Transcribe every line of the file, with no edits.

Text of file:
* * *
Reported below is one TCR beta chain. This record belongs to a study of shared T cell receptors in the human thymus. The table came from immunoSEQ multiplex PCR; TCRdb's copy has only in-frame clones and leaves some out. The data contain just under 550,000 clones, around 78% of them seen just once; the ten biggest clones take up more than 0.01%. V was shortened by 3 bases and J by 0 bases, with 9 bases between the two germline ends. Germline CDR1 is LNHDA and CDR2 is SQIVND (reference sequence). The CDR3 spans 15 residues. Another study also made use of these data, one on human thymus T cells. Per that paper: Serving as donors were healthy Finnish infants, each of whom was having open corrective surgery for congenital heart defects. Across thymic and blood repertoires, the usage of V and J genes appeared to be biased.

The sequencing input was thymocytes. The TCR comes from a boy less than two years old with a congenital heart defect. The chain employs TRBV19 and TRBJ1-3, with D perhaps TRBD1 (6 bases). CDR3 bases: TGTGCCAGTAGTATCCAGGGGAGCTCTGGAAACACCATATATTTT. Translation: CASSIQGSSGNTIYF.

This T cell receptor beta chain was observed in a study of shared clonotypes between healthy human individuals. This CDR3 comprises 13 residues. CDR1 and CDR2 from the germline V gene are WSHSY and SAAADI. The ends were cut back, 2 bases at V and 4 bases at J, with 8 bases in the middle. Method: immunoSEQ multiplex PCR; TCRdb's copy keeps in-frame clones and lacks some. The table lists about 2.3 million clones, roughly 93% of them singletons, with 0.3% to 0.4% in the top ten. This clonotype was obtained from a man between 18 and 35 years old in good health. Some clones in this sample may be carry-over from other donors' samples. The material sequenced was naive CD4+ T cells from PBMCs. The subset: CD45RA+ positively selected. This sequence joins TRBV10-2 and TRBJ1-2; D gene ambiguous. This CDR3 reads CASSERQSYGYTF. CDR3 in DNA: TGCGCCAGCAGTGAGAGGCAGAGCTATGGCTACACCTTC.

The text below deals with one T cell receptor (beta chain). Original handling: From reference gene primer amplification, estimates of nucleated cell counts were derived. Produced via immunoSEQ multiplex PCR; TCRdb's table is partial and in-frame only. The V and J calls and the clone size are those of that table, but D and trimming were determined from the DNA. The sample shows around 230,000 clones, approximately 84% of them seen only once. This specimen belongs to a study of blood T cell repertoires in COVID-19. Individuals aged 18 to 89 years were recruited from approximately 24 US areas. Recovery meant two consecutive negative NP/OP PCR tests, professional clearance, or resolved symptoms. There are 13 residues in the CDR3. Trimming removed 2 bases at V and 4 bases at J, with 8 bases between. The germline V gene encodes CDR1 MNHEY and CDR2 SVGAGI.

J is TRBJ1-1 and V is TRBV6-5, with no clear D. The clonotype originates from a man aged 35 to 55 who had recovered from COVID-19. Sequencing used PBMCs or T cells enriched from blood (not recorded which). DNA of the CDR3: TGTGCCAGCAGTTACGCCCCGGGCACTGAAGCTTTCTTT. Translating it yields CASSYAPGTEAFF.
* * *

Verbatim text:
Reported below is one TCR beta chain. This record belongs to a study of shared T cell receptors in the human thymus. The table came from immunoSEQ multiplex PCR; TCRdb's copy has only in-frame clones and leaves some out. The data contain just under 550,000 clones, around 78% of them seen just once; the ten biggest clones take up more than 0.01%. V was shortened by 3 bases and J by 0 bases, with 9 bases between the two germline ends. Germline CDR1 is LNHDA and CDR2 is SQIVND (reference sequence). The CDR3 spans 15 residues. Another study also made use of these data, one on human thymus T cells. Per that paper: Serving as donors were healthy Finnish infants, each of whom was having open corrective surgery for congenital heart defects. Across thymic and blood repertoires, the usage of V and J genes appeared to be biased.

The sequencing input was thymocytes. The TCR comes from a boy less than two years old with a congenital heart defect. The chain employs TRBV19 and TRBJ1-3, with D perhaps TRBD1 (6 bases). CDR3 bases: TGTGCCAGTAGTATCCAGGGGAGCTCTGGAAACACCATATATTTT. Translation: CASSIQGSSGNTIYF.

This T cell receptor beta chain was observed in a study of shared clonotypes between healthy human individuals. This CDR3 comprises 13 residues. CDR1 and CDR2 from the germline V gene are WSHSY and SAAADI. The ends were cut back, 2 bases at V and 4 bases at J, with 8 bases in the middle. Method: immunoSEQ multiplex PCR; TCRdb's copy keeps in-frame clones and lacks some. The table lists about 2.3 million clones, roughly 93% of them singletons, with 0.3% to 0.4% in the top ten. This clonotype was obtained from a man between 18 and 35 years old in good health. Some clones in this sample may be carry-over from other donors' samples. The material sequenced was naive CD4+ T cells from PBMCs. The subset: CD45RA+ positively selected. This sequence joins TRBV10-2 and TRBJ1-2; D gene ambiguous. This CDR3 reads CASSERQSYGYTF. CDR3 in DNA: TGCGCCAGCAGTGAGAGGCAGAGCTATGGCTACACCTTC.

The text below deals with one T cell receptor (beta chain). Original handling: From reference gene primer amplification, estimates of nucleated cell counts were derived. Produced via immunoSEQ multiplex PCR; TCRdb's table is partial and in-frame only. The V and J calls and the clone size are those of that table, but D and trimming were determined from the DNA. The sample shows around 230,000 clones, approximately 84% of them seen only once. This specimen belongs to a study of blood T cell repertoires in COVID-19. Individuals aged 18 to 89 years were recruited from approximately 24 US areas. Recovery meant two consecutive negative NP/OP PCR tests, professional clearance, or resolved symptoms. There are 13 residues in the CDR3. Trimming removed 2 bases at V and 4 bases at J, with 8 bases between. The germline V gene encodes CDR1 MNHEY and CDR2 SVGAGI.

J is TRBJ1-1 and V is TRBV6-5, with no clear D. The clonotype originates from a man aged 35 to 55 who had recovered from COVID-19. Sequencing used PBMCs or T cells enriched from blood (not recorded which). DNA of the CDR3: TGTGCCAGCAGTTACGCCCCGGGCACTGAAGCTTTCTTT. Translating it yields CASSYAPGTEAFF.